Sculptor, painter, novelist, and poet, Barbara Chase-Riboud (b. 1939 in Philadelphia) is recognized for her ability to communicate through both visual and literary art, African-American history and culture. Trained at Philadelphia's Tyler School of Art (BFA 1957), Chase-Riboud has had a distinguished career which includes a number of "firsts," including the first living American woman to have her own exhibition at the Metropolitan Museum of Art in New York. Her award-winning 1979 Sally Hemings: A Novel provided a historical and literary perspective on Thomas Jefferson's relationship with his slave, Sally Hemings. In 1996, Chase-Riboud was awarded a Knighthood in Arts and Letters from the French government. She became the first woman artist in residence at PCC in 1990.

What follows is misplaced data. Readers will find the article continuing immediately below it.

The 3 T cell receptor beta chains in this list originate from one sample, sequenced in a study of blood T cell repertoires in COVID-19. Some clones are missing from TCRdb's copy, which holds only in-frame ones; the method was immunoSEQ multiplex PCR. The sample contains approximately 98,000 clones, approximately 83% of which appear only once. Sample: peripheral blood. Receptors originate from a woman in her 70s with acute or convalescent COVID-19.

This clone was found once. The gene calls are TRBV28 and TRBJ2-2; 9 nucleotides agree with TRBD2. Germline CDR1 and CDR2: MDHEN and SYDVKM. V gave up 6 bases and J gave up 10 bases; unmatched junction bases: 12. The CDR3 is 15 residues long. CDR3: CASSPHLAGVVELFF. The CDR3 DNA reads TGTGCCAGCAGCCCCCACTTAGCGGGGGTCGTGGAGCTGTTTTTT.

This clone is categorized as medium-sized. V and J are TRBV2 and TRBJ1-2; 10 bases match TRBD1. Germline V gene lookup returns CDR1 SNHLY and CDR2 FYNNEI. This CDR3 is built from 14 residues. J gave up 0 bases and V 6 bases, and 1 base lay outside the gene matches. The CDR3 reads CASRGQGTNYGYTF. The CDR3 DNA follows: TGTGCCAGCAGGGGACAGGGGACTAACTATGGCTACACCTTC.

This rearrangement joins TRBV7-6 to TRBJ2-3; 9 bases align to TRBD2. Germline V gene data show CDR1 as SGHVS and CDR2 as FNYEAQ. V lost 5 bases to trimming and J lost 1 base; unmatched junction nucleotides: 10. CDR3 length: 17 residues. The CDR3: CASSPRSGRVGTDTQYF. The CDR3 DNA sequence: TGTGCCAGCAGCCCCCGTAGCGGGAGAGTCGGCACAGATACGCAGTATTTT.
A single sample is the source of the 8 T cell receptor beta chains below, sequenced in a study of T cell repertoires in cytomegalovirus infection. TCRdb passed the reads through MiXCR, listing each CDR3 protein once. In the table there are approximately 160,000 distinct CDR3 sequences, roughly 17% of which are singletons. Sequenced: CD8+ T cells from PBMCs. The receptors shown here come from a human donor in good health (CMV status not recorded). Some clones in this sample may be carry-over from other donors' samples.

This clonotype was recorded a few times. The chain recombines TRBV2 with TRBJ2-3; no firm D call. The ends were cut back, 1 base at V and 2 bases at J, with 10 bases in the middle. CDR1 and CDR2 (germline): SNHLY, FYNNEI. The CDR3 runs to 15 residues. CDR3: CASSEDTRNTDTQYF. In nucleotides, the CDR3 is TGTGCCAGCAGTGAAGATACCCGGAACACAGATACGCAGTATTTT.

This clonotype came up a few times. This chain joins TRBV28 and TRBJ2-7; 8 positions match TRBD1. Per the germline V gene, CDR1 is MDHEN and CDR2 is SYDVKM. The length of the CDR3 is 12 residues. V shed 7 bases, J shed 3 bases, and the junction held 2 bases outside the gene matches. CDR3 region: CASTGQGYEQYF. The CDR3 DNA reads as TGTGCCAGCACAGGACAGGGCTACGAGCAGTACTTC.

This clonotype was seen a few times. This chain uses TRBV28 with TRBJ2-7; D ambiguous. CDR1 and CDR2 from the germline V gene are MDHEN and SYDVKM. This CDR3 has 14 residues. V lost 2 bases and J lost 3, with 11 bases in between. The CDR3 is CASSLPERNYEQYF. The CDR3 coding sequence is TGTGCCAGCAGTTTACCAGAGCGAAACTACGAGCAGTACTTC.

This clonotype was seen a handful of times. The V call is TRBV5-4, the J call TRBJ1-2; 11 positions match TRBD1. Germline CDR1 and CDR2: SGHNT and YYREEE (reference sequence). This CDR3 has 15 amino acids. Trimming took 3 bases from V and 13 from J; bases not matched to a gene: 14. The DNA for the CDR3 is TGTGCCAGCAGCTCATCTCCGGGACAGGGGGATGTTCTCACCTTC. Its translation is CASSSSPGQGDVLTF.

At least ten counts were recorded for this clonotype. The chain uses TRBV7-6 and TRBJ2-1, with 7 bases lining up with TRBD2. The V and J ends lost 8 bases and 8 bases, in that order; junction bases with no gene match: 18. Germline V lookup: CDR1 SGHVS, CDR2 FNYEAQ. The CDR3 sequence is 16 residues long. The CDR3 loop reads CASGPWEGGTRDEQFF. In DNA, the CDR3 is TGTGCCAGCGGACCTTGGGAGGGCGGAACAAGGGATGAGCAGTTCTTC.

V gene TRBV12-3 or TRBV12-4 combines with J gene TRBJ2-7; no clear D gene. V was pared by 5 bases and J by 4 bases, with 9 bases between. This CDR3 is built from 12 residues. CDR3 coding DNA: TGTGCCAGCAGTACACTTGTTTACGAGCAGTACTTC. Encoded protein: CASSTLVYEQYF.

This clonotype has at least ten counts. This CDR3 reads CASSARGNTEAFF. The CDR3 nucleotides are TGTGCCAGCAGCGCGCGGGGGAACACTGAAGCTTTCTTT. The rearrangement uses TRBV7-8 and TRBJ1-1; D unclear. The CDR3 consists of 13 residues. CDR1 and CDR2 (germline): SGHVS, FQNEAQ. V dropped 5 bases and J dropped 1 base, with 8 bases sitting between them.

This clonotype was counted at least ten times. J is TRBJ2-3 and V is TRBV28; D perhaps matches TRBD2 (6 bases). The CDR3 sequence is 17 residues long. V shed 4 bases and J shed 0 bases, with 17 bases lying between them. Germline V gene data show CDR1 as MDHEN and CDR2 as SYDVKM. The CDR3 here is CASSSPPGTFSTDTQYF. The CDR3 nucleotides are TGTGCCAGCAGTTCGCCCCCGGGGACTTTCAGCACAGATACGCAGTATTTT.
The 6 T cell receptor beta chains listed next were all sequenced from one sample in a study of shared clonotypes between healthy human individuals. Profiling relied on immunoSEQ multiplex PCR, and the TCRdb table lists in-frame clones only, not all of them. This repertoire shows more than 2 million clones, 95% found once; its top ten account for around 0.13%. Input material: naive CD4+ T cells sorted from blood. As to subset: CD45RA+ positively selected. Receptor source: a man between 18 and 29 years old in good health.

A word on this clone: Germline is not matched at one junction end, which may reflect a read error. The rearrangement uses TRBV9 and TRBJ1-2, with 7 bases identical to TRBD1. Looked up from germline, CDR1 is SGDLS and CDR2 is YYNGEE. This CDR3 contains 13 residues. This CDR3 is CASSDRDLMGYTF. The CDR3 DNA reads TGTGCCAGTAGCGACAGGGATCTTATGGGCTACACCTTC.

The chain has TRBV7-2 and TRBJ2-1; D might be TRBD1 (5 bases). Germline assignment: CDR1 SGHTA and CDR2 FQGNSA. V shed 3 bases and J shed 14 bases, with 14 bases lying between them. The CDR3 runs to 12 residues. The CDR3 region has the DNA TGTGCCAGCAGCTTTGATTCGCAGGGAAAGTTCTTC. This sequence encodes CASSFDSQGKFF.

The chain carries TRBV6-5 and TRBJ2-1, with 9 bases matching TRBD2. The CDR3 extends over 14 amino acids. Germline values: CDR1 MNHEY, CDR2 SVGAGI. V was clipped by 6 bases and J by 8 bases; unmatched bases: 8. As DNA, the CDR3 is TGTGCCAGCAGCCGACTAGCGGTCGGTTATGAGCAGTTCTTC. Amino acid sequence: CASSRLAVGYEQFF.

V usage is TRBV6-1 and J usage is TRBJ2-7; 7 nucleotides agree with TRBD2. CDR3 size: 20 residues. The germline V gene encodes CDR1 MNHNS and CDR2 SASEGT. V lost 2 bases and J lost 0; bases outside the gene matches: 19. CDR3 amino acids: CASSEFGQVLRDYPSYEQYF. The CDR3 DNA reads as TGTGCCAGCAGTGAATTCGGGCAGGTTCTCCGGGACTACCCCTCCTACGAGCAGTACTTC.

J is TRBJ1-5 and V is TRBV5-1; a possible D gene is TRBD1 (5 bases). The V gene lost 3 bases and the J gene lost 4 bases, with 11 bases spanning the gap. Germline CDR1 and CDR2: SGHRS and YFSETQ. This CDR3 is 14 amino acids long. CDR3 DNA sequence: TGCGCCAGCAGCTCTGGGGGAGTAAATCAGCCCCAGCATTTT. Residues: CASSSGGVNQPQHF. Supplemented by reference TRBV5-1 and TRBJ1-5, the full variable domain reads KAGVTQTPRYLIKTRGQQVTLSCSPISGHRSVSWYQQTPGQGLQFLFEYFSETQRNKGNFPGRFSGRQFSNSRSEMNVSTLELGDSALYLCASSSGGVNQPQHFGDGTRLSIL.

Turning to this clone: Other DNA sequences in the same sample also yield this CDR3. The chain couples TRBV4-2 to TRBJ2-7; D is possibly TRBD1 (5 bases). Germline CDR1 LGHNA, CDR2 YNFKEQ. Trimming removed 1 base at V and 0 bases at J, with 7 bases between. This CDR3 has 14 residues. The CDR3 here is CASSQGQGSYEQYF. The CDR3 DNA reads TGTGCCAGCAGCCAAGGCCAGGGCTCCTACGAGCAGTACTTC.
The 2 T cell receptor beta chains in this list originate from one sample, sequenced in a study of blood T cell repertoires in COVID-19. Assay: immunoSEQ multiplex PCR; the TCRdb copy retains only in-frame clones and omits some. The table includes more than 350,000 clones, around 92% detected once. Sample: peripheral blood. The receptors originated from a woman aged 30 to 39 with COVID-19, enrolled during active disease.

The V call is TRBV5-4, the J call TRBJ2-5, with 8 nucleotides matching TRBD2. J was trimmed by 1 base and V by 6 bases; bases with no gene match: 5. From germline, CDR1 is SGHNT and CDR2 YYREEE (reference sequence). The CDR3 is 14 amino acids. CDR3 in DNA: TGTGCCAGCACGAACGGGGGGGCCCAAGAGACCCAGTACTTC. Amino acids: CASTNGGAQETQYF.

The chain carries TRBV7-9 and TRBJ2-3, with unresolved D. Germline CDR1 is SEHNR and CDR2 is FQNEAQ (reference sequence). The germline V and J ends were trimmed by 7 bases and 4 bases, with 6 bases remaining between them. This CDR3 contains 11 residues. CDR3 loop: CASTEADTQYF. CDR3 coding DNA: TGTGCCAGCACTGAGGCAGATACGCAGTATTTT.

One in a series of podcasts by Professor Sandra C. Haynes describing the Artist-in-Residence collection of fine art in the PCC Library and Boone Sculpture Garden of Pasadena City College.
"...interestingly enough, when I mentioned to Chase-Riboud at the time, that she was the 'first' woman artist to take part in the program, she raised her eyebrows somewhat disapprovingly. I understood immediately that she had just indicated that she did not see herself as a "woman" artist, but as an artist."